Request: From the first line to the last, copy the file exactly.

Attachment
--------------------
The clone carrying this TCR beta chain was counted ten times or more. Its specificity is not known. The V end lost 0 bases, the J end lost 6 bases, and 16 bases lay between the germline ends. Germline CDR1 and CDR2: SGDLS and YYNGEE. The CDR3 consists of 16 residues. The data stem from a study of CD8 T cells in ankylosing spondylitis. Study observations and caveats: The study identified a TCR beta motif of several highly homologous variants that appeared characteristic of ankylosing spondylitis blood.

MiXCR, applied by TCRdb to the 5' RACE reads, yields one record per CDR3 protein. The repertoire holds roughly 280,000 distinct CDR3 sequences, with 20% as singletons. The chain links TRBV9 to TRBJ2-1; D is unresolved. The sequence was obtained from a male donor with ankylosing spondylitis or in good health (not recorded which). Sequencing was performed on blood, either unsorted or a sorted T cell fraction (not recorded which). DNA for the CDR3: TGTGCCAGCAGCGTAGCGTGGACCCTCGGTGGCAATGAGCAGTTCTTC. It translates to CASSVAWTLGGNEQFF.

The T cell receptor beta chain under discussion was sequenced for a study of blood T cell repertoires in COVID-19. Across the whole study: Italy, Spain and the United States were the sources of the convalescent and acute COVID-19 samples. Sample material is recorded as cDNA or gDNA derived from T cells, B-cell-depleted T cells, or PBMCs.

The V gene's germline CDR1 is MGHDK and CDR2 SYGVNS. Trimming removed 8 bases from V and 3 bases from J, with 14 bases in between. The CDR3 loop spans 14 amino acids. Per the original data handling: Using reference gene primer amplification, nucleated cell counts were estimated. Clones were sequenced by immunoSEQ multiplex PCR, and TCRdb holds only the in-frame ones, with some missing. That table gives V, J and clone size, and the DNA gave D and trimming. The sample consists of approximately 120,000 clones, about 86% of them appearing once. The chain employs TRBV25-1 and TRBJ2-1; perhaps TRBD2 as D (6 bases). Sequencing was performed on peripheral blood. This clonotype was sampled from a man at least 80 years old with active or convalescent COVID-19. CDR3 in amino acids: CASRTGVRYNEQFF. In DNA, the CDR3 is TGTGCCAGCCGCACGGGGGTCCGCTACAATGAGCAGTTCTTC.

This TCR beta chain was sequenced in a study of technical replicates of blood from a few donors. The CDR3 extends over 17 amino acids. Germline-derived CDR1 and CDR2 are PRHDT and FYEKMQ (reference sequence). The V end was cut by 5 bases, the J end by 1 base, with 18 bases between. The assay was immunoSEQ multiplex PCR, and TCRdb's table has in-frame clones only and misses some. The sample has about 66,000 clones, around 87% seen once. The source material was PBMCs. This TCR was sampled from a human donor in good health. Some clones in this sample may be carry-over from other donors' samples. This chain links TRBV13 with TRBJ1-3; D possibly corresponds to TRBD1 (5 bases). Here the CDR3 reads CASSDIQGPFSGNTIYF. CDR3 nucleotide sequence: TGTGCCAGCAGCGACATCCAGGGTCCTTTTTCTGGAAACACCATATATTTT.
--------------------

The clone carrying this TCR beta chain was counted ten times or more. Its specificity is not known. The V end lost 0 bases, the J end lost 6 bases, and 16 bases lay between the germline ends. Germline CDR1 and CDR2: SGDLS and YYNGEE. The CDR3 consists of 16 residues. The data stem from a study of CD8 T cells in ankylosing spondylitis. Study observations and caveats: The study identified a TCR beta motif of several highly homologous variants that appeared characteristic of ankylosing spondylitis blood.

MiXCR, applied by TCRdb to the 5' RACE reads, yields one record per CDR3 protein. The repertoire holds roughly 280,000 distinct CDR3 sequences, with 20% as singletons. The chain links TRBV9 to TRBJ2-1; D is unresolved. The sequence was obtained from a male donor with ankylosing spondylitis or in good health (not recorded which). Sequencing was performed on blood, either unsorted or a sorted T cell fraction (not recorded which). DNA for the CDR3: TGTGCCAGCAGCGTAGCGTGGACCCTCGGTGGCAATGAGCAGTTCTTC. It translates to CASSVAWTLGGNEQFF.

The T cell receptor beta chain under discussion was sequenced for a study of blood T cell repertoires in COVID-19. Across the whole study: Italy, Spain and the United States were the sources of the convalescent and acute COVID-19 samples. Sample material is recorded as cDNA or gDNA derived from T cells, B-cell-depleted T cells, or PBMCs.

The V gene's germline CDR1 is MGHDK and CDR2 SYGVNS. Trimming removed 8 bases from V and 3 bases from J, with 14 bases in between. The CDR3 loop spans 14 amino acids. Per the original data handling: Using reference gene primer amplification, nucleated cell counts were estimated. Clones were sequenced by immunoSEQ multiplex PCR, and TCRdb holds only the in-frame ones, with some missing. That table gives V, J and clone size, and the DNA gave D and trimming. The sample consists of approximately 120,000 clones, about 86% of them appearing once. The chain employs TRBV25-1 and TRBJ2-1; perhaps TRBD2 as D (6 bases). Sequencing was performed on peripheral blood. This clonotype was sampled from a man at least 80 years old with active or convalescent COVID-19. CDR3 in amino acids: CASRTGVRYNEQFF. In DNA, the CDR3 is TGTGCCAGCCGCACGGGGGTCCGCTACAATGAGCAGTTCTTC.

This TCR beta chain was sequenced in a study of technical replicates of blood from a few donors. The CDR3 extends over 17 amino acids. Germline-derived CDR1 and CDR2 are PRHDT and FYEKMQ (reference sequence). The V end was cut by 5 bases, the J end by 1 base, with 18 bases between. The assay was immunoSEQ multiplex PCR, and TCRdb's table has in-frame clones only and misses some. The sample has about 66,000 clones, around 87% seen once. The source material was PBMCs. This TCR was sampled from a human donor in good health. Some clones in this sample may be carry-over from other donors' samples. This chain links TRBV13 with TRBJ1-3; D possibly corresponds to TRBD1 (5 bases). Here the CDR3 reads CASSDIQGPFSGNTIYF. CDR3 nucleotide sequence: TGTGCCAGCAGCGACATCCAGGGTCCTTTTTCTGGAAACACCATATATTTT.